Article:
April 2 panel will be “Kafka Meets the Accountants: Metadata, Licensing and Money” Panelists are:
Dr. David C. Lowery, moderating
Helienne Lindvall of Ivors Academy
Ali Lieberman of SoundExchange
Michelle Lewis of SONA
Chris Castle and
Keith Bernstein of Crunch Digital
Details to follow!
David Lowery, Simplify Registration and Costs for the MLC
Chris Castle, MLC Metadata Showdown: What’s in a Name? Your money.
Abby North, Ex Parte Letter to Copyright Office On MLC Metadata Format
Charles Sanders, Comments of Songwriters Guild of America on Proposed MMA Rulemaking
Next week we will continue discussion of the Department of Justice [sic] ruling on 100% licensing and partial withdrawals from the songwriter’s point of view. Participants will be songwriters Michelle Lewis and Kay Hanley of Songwriters of North America, David Lowery and Chris Castle. Watch this space for links to the podcast when it is completed, probably August […]
via Watch this Space: MTP Podcast on 100% Licensing with Michelle Lewis and Kay Hanley of Songwriters of North America, David Lowery, Chris Castle coming soon — MUSIC • TECHNOLOGY • POLICY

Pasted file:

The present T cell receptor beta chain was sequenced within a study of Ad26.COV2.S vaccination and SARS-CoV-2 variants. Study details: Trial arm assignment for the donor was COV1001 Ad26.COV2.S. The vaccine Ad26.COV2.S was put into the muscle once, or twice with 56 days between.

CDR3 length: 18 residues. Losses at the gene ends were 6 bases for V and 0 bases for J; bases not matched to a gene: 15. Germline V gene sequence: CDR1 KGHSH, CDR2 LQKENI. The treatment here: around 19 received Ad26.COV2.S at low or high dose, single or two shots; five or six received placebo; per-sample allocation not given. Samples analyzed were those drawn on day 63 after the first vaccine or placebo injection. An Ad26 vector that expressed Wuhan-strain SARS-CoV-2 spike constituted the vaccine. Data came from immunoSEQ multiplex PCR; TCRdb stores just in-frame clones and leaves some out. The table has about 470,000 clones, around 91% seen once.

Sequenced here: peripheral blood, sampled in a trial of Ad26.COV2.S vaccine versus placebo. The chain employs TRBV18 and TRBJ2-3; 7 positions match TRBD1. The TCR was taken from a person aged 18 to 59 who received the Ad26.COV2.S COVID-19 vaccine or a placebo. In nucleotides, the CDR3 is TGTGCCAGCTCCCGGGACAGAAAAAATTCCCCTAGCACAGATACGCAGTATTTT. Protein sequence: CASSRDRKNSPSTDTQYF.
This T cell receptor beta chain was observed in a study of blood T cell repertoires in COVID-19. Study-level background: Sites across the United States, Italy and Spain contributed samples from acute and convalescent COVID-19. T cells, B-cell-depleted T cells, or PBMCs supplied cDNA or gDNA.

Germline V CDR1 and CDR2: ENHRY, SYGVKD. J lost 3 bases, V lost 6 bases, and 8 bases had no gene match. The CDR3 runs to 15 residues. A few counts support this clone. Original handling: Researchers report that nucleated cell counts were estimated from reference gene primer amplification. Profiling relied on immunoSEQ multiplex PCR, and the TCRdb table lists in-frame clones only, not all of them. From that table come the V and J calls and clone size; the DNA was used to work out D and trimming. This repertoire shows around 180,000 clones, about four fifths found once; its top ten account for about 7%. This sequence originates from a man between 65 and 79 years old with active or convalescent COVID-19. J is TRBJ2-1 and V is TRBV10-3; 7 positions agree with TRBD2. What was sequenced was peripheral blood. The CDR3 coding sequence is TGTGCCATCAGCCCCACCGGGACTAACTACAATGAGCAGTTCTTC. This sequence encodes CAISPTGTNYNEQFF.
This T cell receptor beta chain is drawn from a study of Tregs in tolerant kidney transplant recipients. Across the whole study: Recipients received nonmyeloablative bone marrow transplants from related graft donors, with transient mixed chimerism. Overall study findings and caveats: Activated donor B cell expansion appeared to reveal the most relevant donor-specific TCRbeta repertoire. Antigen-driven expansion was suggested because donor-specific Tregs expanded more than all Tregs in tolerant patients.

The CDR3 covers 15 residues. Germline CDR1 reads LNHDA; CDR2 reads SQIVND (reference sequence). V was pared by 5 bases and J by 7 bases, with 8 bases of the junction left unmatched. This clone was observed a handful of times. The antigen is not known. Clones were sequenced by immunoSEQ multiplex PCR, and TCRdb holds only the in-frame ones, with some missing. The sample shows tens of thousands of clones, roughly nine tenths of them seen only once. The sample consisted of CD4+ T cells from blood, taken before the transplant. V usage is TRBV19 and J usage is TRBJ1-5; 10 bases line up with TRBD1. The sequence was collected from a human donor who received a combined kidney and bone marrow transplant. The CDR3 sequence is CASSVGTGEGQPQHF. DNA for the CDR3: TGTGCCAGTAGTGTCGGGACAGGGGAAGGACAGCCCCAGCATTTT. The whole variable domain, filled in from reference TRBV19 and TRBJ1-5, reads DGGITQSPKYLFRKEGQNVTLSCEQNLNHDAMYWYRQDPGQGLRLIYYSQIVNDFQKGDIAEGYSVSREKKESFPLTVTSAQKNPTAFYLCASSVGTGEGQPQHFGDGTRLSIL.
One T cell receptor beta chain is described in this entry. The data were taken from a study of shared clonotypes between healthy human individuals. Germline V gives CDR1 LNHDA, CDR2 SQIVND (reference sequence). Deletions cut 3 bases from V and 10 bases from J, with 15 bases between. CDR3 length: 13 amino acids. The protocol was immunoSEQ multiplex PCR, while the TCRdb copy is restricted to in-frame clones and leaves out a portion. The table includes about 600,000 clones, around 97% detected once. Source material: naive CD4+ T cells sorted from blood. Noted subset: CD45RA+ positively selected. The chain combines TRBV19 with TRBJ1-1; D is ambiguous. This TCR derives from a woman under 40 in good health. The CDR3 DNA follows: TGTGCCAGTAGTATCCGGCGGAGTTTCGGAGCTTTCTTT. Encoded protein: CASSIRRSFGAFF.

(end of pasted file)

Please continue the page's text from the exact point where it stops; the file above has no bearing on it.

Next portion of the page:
Hello Spotify, Goodbye Songwriters
The Frame’s John Horn spoke with Songwriters of North America founders Michelle Lewis and Kay Hanley about why the Digital Millennium Copyright Act of 1998 no longer works in an era of music streaming services and what can be done about it.
MICHELLE LEWIS AND KAY HANLEY:
Your song “Wings” [performed by the band Little Mix] was streamed on Spotify several million times. Not that long ago, you got a royalty check for those streams. How much did that add up to?
LEWIS: I’d say by the end of the year, for the year that it played the most, it was worth about $4.78.
When you see that check or those pennies, what is your reaction?
LEWIS: What the … What’s going on? I was going to say a bad word, but I won’t.
What was going on? What happened to the money and how did you educate yourself about what was happening?
LEWIS: That was the catalyst that started me down the wormhole of how songwriters get paid for streaming services, specifically Spotify, Pandora and Apple Music. The way we get paid is not very well, really. A stream is for one person, whereas on radio it goes out to multiple people. They came up with a formula for what a stream is worth in the Digital Millennium Copyright Act introduced in 1998, which, I will remind you, was before the iPod. It determined what digital replications would be worth.
Read it on KPCC’s The Frame (and listen to the podcast)